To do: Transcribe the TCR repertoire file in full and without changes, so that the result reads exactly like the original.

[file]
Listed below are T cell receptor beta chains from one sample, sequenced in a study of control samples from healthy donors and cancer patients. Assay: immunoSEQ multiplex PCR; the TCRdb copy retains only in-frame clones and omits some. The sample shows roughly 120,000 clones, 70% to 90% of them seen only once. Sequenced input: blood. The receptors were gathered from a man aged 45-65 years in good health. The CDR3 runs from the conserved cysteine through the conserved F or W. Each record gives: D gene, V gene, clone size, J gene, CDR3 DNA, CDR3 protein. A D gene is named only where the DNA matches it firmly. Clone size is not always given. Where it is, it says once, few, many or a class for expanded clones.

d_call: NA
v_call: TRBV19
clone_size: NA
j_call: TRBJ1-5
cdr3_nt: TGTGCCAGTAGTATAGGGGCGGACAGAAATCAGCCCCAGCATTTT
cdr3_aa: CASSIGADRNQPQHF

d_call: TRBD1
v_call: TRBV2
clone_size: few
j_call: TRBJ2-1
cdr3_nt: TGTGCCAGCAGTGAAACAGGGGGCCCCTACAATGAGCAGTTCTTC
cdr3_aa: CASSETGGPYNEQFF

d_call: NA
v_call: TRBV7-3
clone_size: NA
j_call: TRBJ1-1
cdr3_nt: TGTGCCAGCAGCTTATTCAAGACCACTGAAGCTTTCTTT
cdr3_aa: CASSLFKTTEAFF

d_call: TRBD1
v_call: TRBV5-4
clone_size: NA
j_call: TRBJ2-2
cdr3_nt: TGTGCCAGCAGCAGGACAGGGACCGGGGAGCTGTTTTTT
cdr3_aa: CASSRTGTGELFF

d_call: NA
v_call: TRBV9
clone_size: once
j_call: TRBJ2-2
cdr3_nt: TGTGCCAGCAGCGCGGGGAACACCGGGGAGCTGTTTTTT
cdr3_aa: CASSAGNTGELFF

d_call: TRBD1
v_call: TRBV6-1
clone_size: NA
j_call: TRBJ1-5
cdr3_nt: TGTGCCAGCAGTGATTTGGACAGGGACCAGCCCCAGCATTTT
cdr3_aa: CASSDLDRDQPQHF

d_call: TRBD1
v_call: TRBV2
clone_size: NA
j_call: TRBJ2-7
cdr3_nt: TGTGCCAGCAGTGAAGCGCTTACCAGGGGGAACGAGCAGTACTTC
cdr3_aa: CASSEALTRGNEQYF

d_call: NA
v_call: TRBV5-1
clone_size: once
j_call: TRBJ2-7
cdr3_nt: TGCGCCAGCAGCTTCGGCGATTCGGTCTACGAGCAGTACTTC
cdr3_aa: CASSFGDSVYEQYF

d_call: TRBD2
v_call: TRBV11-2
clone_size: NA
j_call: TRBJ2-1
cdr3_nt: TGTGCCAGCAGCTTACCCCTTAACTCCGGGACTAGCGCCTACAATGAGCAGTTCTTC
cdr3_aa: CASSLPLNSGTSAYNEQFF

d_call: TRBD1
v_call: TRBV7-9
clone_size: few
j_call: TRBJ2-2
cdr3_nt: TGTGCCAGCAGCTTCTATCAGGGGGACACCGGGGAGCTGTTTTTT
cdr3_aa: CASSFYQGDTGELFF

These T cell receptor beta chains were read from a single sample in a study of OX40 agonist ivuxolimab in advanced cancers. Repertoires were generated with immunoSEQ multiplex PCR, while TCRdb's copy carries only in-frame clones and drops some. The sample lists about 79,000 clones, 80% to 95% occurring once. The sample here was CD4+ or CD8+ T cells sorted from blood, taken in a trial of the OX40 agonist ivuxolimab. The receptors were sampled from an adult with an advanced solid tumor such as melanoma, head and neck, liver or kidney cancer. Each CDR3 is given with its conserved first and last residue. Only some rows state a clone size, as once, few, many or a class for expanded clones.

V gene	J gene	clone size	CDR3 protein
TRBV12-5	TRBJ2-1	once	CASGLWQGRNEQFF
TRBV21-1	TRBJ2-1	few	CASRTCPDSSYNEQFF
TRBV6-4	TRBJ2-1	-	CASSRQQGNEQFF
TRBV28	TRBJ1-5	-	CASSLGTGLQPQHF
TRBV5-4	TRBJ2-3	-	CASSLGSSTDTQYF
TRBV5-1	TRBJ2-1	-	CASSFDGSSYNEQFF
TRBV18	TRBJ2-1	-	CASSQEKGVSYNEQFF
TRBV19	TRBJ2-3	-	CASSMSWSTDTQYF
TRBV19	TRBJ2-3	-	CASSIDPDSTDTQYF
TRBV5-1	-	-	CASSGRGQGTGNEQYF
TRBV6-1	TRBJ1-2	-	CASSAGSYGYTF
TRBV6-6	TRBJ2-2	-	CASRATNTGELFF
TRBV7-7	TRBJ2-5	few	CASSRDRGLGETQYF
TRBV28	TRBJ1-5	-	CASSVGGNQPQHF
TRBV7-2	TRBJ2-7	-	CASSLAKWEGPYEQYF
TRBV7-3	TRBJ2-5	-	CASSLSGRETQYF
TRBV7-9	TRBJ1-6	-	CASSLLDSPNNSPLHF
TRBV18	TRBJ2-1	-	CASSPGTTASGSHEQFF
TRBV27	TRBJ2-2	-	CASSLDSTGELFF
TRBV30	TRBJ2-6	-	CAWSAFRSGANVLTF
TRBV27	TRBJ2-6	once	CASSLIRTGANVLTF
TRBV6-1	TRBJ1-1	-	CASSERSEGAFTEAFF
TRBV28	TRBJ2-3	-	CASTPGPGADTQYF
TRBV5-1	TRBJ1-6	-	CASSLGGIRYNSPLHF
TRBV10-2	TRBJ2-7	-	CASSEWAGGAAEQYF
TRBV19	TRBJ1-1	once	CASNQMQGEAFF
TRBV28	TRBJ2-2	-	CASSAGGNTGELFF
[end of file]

Listed below are T cell receptor beta chains from one sample, sequenced in a study of control samples from healthy donors and cancer patients. Assay: immunoSEQ multiplex PCR; the TCRdb copy retains only in-frame clones and omits some. The sample shows roughly 120,000 clones, 70% to 90% of them seen only once. Sequenced input: blood. The receptors were gathered from a man aged 45-65 years in good health. The CDR3 runs from the conserved cysteine through the conserved F or W. Each record gives: D gene, V gene, clone size, J gene, CDR3 DNA, CDR3 protein. A D gene is named only where the DNA matches it firmly. Clone size is not always given. Where it is, it says once, few, many or a class for expanded clones.

d_call: NA
v_call: TRBV19
clone_size: NA
j_call: TRBJ1-5
cdr3_nt: TGTGCCAGTAGTATAGGGGCGGACAGAAATCAGCCCCAGCATTTT
cdr3_aa: CASSIGADRNQPQHF

d_call: TRBD1
v_call: TRBV2
clone_size: few
j_call: TRBJ2-1
cdr3_nt: TGTGCCAGCAGTGAAACAGGGGGCCCCTACAATGAGCAGTTCTTC
cdr3_aa: CASSETGGPYNEQFF

d_call: NA
v_call: TRBV7-3
clone_size: NA
j_call: TRBJ1-1
cdr3_nt: TGTGCCAGCAGCTTATTCAAGACCACTGAAGCTTTCTTT
cdr3_aa: CASSLFKTTEAFF

d_call: TRBD1
v_call: TRBV5-4
clone_size: NA
j_call: TRBJ2-2
cdr3_nt: TGTGCCAGCAGCAGGACAGGGACCGGGGAGCTGTTTTTT
cdr3_aa: CASSRTGTGELFF

d_call: NA
v_call: TRBV9
clone_size: once
j_call: TRBJ2-2
cdr3_nt: TGTGCCAGCAGCGCGGGGAACACCGGGGAGCTGTTTTTT
cdr3_aa: CASSAGNTGELFF

d_call: TRBD1
v_call: TRBV6-1
clone_size: NA
j_call: TRBJ1-5
cdr3_nt: TGTGCCAGCAGTGATTTGGACAGGGACCAGCCCCAGCATTTT
cdr3_aa: CASSDLDRDQPQHF

d_call: TRBD1
v_call: TRBV2
clone_size: NA
j_call: TRBJ2-7
cdr3_nt: TGTGCCAGCAGTGAAGCGCTTACCAGGGGGAACGAGCAGTACTTC
cdr3_aa: CASSEALTRGNEQYF

d_call: NA
v_call: TRBV5-1
clone_size: once
j_call: TRBJ2-7
cdr3_nt: TGCGCCAGCAGCTTCGGCGATTCGGTCTACGAGCAGTACTTC
cdr3_aa: CASSFGDSVYEQYF

d_call: TRBD2
v_call: TRBV11-2
clone_size: NA
j_call: TRBJ2-1
cdr3_nt: TGTGCCAGCAGCTTACCCCTTAACTCCGGGACTAGCGCCTACAATGAGCAGTTCTTC
cdr3_aa: CASSLPLNSGTSAYNEQFF

d_call: TRBD1
v_call: TRBV7-9
clone_size: few
j_call: TRBJ2-2
cdr3_nt: TGTGCCAGCAGCTTCTATCAGGGGGACACCGGGGAGCTGTTTTTT
cdr3_aa: CASSFYQGDTGELFF

These T cell receptor beta chains were read from a single sample in a study of OX40 agonist ivuxolimab in advanced cancers. Repertoires were generated with immunoSEQ multiplex PCR, while TCRdb's copy carries only in-frame clones and drops some. The sample lists about 79,000 clones, 80% to 95% occurring once. The sample here was CD4+ or CD8+ T cells sorted from blood, taken in a trial of the OX40 agonist ivuxolimab. The receptors were sampled from an adult with an advanced solid tumor such as melanoma, head and neck, liver or kidney cancer. Each CDR3 is given with its conserved first and last residue. Only some rows state a clone size, as once, few, many or a class for expanded clones.

V gene	J gene	clone size	CDR3 protein
TRBV12-5	TRBJ2-1	once	CASGLWQGRNEQFF
TRBV21-1	TRBJ2-1	few	CASRTCPDSSYNEQFF
TRBV6-4	TRBJ2-1	-	CASSRQQGNEQFF
TRBV28	TRBJ1-5	-	CASSLGTGLQPQHF
TRBV5-4	TRBJ2-3	-	CASSLGSSTDTQYF
TRBV5-1	TRBJ2-1	-	CASSFDGSSYNEQFF
TRBV18	TRBJ2-1	-	CASSQEKGVSYNEQFF
TRBV19	TRBJ2-3	-	CASSMSWSTDTQYF
TRBV19	TRBJ2-3	-	CASSIDPDSTDTQYF
TRBV5-1	-	-	CASSGRGQGTGNEQYF
TRBV6-1	TRBJ1-2	-	CASSAGSYGYTF
TRBV6-6	TRBJ2-2	-	CASRATNTGELFF
TRBV7-7	TRBJ2-5	few	CASSRDRGLGETQYF
TRBV28	TRBJ1-5	-	CASSVGGNQPQHF
TRBV7-2	TRBJ2-7	-	CASSLAKWEGPYEQYF
TRBV7-3	TRBJ2-5	-	CASSLSGRETQYF
TRBV7-9	TRBJ1-6	-	CASSLLDSPNNSPLHF
TRBV18	TRBJ2-1	-	CASSPGTTASGSHEQFF
TRBV27	TRBJ2-2	-	CASSLDSTGELFF
TRBV30	TRBJ2-6	-	CAWSAFRSGANVLTF
TRBV27	TRBJ2-6	once	CASSLIRTGANVLTF
TRBV6-1	TRBJ1-1	-	CASSERSEGAFTEAFF
TRBV28	TRBJ2-3	-	CASTPGPGADTQYF
TRBV5-1	TRBJ1-6	-	CASSLGGIRYNSPLHF
TRBV10-2	TRBJ2-7	-	CASSEWAGGAAEQYF
TRBV19	TRBJ1-1	once	CASNQMQGEAFF
TRBV28	TRBJ2-2	-	CASSAGGNTGELFF